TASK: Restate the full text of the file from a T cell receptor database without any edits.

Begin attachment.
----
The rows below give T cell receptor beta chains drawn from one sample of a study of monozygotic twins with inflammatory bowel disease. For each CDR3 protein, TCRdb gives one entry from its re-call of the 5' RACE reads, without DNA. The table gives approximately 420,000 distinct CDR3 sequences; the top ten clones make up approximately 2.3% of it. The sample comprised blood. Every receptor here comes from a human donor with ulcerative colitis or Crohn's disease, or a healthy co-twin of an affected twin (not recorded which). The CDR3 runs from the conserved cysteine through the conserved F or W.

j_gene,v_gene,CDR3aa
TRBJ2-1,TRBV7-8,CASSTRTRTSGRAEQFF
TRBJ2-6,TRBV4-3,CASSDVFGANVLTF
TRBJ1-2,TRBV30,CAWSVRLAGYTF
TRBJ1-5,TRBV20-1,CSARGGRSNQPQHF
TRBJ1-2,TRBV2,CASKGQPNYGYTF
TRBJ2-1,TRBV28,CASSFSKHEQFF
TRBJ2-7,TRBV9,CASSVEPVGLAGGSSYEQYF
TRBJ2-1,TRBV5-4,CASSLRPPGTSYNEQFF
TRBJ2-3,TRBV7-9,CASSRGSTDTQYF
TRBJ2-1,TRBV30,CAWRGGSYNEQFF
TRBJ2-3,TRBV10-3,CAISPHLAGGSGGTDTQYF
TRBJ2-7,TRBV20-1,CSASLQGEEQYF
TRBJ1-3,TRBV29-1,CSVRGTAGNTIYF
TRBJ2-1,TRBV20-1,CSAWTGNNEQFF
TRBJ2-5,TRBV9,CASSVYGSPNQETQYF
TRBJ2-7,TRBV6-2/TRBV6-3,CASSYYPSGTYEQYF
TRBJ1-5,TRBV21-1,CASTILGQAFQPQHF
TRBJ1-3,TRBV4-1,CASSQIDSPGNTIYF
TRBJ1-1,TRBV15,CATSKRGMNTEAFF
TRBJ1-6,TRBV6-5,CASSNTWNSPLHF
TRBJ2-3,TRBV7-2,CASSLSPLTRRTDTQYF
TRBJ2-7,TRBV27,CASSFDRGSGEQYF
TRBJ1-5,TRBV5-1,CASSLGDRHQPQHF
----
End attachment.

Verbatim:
The rows below give T cell receptor beta chains drawn from one sample of a study of monozygotic twins with inflammatory bowel disease. For each CDR3 protein, TCRdb gives one entry from its re-call of the 5' RACE reads, without DNA. The table gives approximately 420,000 distinct CDR3 sequences; the top ten clones make up approximately 2.3% of it. The sample comprised blood. Every receptor here comes from a human donor with ulcerative colitis or Crohn's disease, or a healthy co-twin of an affected twin (not recorded which). The CDR3 runs from the conserved cysteine through the conserved F or W.

j_gene,v_gene,CDR3aa
TRBJ2-1,TRBV7-8,CASSTRTRTSGRAEQFF
TRBJ2-6,TRBV4-3,CASSDVFGANVLTF
TRBJ1-2,TRBV30,CAWSVRLAGYTF
TRBJ1-5,TRBV20-1,CSARGGRSNQPQHF
TRBJ1-2,TRBV2,CASKGQPNYGYTF
TRBJ2-1,TRBV28,CASSFSKHEQFF
TRBJ2-7,TRBV9,CASSVEPVGLAGGSSYEQYF
TRBJ2-1,TRBV5-4,CASSLRPPGTSYNEQFF
TRBJ2-3,TRBV7-9,CASSRGSTDTQYF
TRBJ2-1,TRBV30,CAWRGGSYNEQFF
TRBJ2-3,TRBV10-3,CAISPHLAGGSGGTDTQYF
TRBJ2-7,TRBV20-1,CSASLQGEEQYF
TRBJ1-3,TRBV29-1,CSVRGTAGNTIYF
TRBJ2-1,TRBV20-1,CSAWTGNNEQFF
TRBJ2-5,TRBV9,CASSVYGSPNQETQYF
TRBJ2-7,TRBV6-2/TRBV6-3,CASSYYPSGTYEQYF
TRBJ1-5,TRBV21-1,CASTILGQAFQPQHF
TRBJ1-3,TRBV4-1,CASSQIDSPGNTIYF
TRBJ1-1,TRBV15,CATSKRGMNTEAFF
TRBJ1-6,TRBV6-5,CASSNTWNSPLHF
TRBJ2-3,TRBV7-2,CASSLSPLTRRTDTQYF
TRBJ2-7,TRBV27,CASSFDRGSGEQYF
TRBJ1-5,TRBV5-1,CASSLGDRHQPQHF